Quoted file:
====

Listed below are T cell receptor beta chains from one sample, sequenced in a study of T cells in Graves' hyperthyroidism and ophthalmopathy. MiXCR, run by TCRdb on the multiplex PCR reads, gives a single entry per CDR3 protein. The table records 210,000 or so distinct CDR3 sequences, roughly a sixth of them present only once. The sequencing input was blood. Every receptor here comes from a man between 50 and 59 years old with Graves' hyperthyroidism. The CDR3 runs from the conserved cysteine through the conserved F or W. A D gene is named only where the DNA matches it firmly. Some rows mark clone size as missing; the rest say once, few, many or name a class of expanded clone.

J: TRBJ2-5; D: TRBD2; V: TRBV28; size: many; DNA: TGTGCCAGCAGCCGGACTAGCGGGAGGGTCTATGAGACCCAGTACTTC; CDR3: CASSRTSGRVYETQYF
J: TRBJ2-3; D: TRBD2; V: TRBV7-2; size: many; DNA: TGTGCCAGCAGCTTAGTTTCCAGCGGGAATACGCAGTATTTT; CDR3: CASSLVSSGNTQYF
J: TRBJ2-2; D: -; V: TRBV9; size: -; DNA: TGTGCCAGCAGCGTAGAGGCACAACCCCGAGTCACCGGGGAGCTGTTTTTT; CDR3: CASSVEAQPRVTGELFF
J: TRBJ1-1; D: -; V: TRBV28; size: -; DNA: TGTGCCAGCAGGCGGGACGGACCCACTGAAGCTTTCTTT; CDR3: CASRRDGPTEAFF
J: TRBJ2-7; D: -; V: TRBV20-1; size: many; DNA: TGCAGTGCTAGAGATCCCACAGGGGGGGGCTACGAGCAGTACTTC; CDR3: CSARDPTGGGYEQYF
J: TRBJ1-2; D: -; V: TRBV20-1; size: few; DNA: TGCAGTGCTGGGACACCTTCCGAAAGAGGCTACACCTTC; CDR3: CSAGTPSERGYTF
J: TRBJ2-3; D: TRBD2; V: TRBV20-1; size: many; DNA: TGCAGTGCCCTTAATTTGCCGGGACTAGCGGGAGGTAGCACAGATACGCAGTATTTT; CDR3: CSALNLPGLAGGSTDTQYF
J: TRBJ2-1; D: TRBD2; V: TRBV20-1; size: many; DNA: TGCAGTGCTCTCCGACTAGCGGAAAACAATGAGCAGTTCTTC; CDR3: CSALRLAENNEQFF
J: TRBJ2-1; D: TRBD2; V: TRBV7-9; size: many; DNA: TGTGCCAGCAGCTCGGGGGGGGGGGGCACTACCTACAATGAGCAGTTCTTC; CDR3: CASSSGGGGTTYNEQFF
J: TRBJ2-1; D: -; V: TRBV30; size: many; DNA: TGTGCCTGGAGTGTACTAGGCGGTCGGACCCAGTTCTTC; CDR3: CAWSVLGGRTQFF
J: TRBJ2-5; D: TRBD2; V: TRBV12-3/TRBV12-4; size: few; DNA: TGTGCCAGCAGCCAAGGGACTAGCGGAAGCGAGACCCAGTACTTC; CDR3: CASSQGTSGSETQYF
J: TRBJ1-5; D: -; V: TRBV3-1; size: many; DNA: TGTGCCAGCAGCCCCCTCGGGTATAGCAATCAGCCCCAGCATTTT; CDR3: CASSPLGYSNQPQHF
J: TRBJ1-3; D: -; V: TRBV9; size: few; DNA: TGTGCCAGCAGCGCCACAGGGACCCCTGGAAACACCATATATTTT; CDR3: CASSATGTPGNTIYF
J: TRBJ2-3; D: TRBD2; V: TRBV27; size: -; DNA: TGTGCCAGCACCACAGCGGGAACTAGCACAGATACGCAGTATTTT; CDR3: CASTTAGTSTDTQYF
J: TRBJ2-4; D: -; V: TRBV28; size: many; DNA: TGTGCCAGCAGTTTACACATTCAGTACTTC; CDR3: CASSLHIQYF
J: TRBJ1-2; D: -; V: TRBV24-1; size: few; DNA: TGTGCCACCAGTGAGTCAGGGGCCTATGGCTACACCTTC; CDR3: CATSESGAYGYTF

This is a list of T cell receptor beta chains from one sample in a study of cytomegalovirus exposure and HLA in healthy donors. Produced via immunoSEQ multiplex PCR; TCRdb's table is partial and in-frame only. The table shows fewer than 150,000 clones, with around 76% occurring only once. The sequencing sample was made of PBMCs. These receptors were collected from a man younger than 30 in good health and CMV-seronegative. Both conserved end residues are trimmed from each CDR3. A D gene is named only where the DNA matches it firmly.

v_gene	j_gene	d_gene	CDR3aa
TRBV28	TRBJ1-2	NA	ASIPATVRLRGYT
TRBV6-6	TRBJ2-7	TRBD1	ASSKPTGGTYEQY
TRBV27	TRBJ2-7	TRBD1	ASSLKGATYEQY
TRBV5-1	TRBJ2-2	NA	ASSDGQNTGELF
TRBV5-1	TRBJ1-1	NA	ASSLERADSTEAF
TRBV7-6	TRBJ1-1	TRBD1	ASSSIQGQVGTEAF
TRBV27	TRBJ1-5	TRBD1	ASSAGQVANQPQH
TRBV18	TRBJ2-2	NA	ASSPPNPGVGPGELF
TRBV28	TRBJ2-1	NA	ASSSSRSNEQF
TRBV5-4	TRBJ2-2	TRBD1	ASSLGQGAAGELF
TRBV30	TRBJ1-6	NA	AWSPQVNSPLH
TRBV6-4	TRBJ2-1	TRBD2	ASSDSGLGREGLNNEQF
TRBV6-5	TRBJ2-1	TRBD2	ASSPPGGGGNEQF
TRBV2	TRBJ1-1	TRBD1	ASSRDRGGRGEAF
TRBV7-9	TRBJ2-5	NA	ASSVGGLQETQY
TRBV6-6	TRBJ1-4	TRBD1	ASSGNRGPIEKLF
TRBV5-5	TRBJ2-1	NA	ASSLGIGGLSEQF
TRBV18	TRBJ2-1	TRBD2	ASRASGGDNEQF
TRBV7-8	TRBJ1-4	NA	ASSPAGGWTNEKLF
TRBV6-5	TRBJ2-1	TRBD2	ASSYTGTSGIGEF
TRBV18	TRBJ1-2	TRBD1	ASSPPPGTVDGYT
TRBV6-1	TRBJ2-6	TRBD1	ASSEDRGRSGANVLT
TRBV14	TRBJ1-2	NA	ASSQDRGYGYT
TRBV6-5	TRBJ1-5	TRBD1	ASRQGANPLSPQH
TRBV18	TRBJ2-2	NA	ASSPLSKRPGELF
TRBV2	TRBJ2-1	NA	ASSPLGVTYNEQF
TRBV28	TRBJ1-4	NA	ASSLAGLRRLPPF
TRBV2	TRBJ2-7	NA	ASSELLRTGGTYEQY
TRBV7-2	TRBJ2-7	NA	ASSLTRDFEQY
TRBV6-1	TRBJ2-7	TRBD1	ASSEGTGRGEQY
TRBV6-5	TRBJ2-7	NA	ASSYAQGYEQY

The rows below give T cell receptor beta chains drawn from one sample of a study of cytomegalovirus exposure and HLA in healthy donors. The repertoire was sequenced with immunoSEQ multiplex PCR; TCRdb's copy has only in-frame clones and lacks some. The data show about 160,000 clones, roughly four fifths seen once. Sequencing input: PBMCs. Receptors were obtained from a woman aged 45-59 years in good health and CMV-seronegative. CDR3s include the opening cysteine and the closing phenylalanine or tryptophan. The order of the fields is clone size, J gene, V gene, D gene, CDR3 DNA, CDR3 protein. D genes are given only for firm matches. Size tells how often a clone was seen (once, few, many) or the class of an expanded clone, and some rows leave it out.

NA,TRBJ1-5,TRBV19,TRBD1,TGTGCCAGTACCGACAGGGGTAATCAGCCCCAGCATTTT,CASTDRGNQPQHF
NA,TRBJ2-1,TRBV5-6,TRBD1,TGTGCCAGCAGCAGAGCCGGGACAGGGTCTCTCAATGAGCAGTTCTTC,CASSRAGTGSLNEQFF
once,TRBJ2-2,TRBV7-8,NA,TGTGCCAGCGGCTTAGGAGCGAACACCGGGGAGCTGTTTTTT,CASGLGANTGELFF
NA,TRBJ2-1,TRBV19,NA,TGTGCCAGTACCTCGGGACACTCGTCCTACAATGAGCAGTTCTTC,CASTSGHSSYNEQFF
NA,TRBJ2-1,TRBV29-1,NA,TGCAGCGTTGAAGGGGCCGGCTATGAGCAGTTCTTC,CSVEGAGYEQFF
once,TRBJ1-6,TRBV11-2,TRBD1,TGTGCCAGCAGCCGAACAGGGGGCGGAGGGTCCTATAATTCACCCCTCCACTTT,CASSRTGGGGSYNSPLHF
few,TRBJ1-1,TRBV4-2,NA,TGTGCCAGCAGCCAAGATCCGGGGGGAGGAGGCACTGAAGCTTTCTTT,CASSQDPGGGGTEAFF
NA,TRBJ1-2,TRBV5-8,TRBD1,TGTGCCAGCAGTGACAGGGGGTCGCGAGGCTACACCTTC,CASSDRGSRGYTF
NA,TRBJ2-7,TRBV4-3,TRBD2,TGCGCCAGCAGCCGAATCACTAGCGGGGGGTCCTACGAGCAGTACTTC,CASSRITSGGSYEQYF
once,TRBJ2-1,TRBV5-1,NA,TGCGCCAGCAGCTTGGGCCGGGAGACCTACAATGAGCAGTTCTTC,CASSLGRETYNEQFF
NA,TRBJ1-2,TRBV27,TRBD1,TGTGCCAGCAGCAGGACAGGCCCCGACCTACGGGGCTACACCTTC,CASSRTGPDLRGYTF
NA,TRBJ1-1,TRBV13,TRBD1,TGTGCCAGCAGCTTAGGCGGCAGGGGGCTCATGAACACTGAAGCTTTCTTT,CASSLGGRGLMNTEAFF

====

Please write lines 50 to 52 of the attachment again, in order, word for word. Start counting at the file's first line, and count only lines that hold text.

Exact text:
TRBV6-5	TRBJ2-7	NA	ASSYAQGYEQY

The rows below give T cell receptor beta chains drawn from one sample of a study of cytomegalovirus exposure and HLA in healthy donors. The repertoire was sequenced with immunoSEQ multiplex PCR; TCRdb's copy has only in-frame clones and lacks some. The data show about 160,000 clones, roughly four fifths seen once. Sequencing input: PBMCs. Receptors were obtained from a woman aged 45-59 years in good health and CMV-seronegative. CDR3s include the opening cysteine and the closing phenylalanine or tryptophan. The order of the fields is clone size, J gene, V gene, D gene, CDR3 DNA, CDR3 protein. D genes are given only for firm matches. Size tells how often a clone was seen (once, few, many) or the class of an expanded clone, and some rows leave it out.

NA,TRBJ1-5,TRBV19,TRBD1,TGTGCCAGTACCGACAGGGGTAATCAGCCCCAGCATTTT,CASTDRGNQPQHF